2.3.1 There are three (3) ways to invalidate a fast indicated by the Qur'an Eating Eating something that is not normally eaten (e.g. pencils, dirt, pebbles) invalidates a fast. Drinking Engaging in sexual intercourse Masturbation invalidates a fast. A husband may kiss his wife as long as it does not lead to sexual intercourse or ejaculation. Note: Hanbalis and Maliki schools: Even the emission of pre-ejaculation fluid invalidates the fast (in case of kissing, masturbation or other physical contact). Hanbali and Maliki schools: Even pre-ejaculation fluid invalidates the fast (in case of kissing, masturbation or other foreplay physical contact).
2.3.2 Three ways to invalidate a fast indicated by aḥādith Inducing vomiting Inhaling something through the nose Therapeutic blood-letting that weakens the patient Note: according to the majority of scholars, invalidation by means of the third of these, i.e. therapeutic blood-letting, is abrogated.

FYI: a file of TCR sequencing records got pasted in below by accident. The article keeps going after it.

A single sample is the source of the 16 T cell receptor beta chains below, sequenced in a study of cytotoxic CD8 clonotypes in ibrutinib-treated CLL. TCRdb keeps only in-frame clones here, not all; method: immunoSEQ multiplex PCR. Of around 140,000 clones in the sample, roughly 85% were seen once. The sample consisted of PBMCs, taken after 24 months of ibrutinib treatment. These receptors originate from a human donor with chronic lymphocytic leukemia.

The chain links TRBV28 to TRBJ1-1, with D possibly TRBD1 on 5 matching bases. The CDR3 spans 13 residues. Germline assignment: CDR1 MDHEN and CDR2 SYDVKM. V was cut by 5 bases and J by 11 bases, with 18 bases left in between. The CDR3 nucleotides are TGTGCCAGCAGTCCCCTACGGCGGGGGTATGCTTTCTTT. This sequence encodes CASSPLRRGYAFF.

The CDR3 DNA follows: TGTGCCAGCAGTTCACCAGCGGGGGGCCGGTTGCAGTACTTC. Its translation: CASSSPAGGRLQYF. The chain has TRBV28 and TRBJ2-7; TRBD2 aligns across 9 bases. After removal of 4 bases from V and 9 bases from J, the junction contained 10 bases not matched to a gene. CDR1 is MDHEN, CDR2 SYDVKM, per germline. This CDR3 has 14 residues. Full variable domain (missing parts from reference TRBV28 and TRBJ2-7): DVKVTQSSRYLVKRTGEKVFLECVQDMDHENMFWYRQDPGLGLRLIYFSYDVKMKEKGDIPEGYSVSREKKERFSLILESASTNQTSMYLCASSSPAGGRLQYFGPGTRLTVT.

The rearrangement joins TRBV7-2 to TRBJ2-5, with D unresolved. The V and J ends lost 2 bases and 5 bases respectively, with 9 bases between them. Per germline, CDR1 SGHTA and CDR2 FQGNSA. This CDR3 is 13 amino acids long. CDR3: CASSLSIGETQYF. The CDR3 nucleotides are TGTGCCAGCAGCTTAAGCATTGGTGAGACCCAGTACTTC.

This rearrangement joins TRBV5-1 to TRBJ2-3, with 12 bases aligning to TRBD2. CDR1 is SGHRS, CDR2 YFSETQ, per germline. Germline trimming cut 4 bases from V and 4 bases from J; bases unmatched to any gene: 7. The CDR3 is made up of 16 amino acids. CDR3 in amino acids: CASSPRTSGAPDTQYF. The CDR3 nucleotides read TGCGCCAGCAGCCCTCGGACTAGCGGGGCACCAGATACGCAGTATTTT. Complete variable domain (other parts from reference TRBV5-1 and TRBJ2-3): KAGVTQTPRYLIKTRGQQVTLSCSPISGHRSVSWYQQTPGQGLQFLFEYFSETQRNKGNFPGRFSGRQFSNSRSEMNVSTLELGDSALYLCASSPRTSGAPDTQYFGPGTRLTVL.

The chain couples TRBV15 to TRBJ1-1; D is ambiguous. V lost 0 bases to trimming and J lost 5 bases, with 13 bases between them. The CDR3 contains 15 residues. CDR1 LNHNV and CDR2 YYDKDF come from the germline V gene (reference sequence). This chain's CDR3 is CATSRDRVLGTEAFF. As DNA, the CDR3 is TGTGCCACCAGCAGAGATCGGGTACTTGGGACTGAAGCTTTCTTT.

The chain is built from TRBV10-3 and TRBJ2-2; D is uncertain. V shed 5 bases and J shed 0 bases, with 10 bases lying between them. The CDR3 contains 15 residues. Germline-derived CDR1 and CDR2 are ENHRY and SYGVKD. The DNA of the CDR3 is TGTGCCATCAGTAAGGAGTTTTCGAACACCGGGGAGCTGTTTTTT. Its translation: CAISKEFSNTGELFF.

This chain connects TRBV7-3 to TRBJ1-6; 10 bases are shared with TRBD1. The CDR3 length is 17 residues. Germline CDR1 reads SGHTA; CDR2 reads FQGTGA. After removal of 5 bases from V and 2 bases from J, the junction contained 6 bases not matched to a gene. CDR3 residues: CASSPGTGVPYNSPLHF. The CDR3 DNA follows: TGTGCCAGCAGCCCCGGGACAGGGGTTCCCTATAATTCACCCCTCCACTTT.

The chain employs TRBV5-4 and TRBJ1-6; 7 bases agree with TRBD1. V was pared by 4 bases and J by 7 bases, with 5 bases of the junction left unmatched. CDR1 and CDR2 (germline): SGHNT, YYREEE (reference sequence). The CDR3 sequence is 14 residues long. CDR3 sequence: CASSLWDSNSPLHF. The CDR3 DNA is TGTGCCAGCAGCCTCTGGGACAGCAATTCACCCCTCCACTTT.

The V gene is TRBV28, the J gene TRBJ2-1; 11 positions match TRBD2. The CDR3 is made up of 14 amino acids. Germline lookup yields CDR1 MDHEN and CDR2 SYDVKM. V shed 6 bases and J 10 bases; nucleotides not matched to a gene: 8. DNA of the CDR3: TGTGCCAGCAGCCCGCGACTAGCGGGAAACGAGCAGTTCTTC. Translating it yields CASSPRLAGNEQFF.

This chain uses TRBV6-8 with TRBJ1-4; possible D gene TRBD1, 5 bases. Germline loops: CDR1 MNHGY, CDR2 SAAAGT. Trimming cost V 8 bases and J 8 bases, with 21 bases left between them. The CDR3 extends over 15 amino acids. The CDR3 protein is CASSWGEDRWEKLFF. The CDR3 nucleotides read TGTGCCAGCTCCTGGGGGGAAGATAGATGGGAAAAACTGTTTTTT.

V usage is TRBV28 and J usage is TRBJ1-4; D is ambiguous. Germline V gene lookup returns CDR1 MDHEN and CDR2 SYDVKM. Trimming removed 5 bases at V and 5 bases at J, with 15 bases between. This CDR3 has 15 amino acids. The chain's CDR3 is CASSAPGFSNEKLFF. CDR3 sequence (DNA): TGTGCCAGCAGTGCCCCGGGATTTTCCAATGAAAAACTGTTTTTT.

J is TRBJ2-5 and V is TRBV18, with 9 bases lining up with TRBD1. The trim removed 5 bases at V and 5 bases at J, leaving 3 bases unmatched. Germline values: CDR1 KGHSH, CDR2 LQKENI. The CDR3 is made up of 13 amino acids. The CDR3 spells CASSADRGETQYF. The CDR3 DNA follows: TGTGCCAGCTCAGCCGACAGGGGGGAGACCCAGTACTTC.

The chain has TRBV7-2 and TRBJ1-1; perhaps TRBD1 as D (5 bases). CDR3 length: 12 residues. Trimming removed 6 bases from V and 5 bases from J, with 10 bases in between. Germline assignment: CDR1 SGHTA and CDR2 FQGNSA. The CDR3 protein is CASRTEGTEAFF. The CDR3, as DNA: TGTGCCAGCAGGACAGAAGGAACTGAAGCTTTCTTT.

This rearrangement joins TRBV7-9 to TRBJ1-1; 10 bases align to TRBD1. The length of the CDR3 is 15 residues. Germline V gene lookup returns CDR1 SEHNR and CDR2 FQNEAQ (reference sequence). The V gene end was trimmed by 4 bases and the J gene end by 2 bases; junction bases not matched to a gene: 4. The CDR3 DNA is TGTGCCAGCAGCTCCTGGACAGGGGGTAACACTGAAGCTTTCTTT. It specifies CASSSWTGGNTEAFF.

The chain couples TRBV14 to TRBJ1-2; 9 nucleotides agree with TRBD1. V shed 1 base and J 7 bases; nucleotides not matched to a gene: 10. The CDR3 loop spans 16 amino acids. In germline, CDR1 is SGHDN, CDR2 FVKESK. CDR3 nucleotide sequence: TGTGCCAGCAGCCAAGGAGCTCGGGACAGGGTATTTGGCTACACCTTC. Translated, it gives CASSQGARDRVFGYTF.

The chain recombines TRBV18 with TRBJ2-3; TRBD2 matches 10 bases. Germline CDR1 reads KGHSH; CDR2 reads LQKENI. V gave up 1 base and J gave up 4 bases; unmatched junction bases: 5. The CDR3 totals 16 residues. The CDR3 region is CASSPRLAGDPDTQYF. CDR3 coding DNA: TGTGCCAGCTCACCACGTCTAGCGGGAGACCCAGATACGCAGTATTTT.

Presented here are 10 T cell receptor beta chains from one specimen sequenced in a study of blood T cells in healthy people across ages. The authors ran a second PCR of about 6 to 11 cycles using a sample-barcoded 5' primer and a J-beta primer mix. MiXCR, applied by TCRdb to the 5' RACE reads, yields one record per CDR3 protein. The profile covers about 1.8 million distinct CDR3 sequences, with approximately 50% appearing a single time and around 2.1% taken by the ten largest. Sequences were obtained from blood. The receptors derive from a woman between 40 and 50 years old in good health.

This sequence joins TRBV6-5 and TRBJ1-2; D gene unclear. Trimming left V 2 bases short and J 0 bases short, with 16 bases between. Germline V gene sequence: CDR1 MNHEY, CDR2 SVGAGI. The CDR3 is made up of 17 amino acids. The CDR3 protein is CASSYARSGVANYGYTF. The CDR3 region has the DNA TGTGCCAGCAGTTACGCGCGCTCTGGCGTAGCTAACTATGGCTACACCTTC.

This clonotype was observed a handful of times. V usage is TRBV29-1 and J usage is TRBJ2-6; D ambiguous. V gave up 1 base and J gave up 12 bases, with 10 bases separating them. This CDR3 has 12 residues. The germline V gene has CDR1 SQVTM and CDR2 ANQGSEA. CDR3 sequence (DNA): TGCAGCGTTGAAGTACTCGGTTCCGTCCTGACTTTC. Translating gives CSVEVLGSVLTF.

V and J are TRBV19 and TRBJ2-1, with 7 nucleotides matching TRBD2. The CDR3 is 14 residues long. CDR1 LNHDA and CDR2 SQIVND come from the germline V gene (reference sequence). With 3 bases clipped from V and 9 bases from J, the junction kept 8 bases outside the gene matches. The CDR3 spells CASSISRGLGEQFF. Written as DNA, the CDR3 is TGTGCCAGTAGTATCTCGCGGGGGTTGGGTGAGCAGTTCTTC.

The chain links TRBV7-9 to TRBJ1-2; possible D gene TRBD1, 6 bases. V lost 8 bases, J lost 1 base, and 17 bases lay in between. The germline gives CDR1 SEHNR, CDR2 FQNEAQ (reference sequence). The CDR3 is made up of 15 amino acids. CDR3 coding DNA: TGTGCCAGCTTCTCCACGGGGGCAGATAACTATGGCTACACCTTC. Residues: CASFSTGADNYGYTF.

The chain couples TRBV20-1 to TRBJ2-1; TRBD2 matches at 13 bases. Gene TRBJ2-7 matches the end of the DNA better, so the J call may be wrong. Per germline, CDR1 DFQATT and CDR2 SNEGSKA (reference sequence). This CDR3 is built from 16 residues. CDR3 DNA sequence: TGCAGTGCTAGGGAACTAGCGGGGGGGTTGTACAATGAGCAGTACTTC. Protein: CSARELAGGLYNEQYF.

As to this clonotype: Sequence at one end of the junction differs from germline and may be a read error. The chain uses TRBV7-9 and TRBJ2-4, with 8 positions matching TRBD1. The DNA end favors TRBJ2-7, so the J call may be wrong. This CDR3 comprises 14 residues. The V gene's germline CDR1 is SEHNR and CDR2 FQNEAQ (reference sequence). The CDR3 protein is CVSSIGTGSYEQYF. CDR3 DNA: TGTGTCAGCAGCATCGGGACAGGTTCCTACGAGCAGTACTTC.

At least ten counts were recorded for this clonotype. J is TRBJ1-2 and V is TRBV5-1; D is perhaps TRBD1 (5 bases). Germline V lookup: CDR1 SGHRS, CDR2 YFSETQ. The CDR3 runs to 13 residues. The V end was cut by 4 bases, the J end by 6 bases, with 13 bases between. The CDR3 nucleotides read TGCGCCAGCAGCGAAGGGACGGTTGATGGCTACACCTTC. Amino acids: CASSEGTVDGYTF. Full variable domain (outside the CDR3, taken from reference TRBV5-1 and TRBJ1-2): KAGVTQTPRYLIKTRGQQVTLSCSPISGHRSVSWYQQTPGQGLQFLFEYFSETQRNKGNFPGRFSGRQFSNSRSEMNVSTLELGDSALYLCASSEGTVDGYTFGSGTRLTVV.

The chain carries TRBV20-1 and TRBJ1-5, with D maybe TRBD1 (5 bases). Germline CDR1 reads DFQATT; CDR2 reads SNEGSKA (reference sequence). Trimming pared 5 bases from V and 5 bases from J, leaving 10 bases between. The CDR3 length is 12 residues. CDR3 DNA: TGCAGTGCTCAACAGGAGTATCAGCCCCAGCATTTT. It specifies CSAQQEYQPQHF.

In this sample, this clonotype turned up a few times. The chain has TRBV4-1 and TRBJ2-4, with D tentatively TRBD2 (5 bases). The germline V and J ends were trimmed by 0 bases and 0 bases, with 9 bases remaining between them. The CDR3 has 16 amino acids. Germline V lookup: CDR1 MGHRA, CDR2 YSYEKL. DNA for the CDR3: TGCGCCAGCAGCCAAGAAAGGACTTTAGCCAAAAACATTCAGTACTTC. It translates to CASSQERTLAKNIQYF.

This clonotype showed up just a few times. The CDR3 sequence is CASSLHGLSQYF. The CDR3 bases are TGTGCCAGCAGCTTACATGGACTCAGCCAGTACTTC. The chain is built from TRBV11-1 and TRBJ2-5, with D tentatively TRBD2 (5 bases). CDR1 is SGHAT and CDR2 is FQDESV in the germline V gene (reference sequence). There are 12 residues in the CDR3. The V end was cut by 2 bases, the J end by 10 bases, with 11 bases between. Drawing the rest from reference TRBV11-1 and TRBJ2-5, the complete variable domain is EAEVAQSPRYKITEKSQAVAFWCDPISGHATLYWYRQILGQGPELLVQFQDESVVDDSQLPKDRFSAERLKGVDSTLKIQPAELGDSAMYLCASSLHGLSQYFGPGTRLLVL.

2.3.3 Idle talk is discouraged.
2.3.4 Backbiting (ghība) reduces the value of one's fast.
2.4 Consequences of Invalidating the Fast
2.4.1 If one unknowingly invalidates one's fast by eating, drinking, engaging in sexual intercourse, etc.--i.e. if one breaks it out of genuine forgetfulness--then one’s fast is still valid. One need not make up that fast.But, it is obligatory to stop eating and drinking as soon one realize’s (i.e. remembers) and one must then continue fasting for the rest of the day (i.e. not eat, drink, etc. until sunset).
2.4.2 If one knowingly invalidates one's fast by engaging in sexual intercourse, then one must perform expiation (kaffārah), one must either: Free a slave or Fast for two months consecutively or feed 60 poor people
2.4.3 If one knowingly invalidated one's fast by eating or drinking anything which provides nourishment or medical benefit, then the fast is invalidated without disagreement. Hanafi school (but not the Shāfi`ī school): In addition, expiation (kaffārah) is required.
2.4.4 If one knowingly invalidates one's fast by any means other than those covered above (e.g. by eating sand or pebbles, or by masturbation) then the fast is invalidated, but expiation (kaffārah) is not required.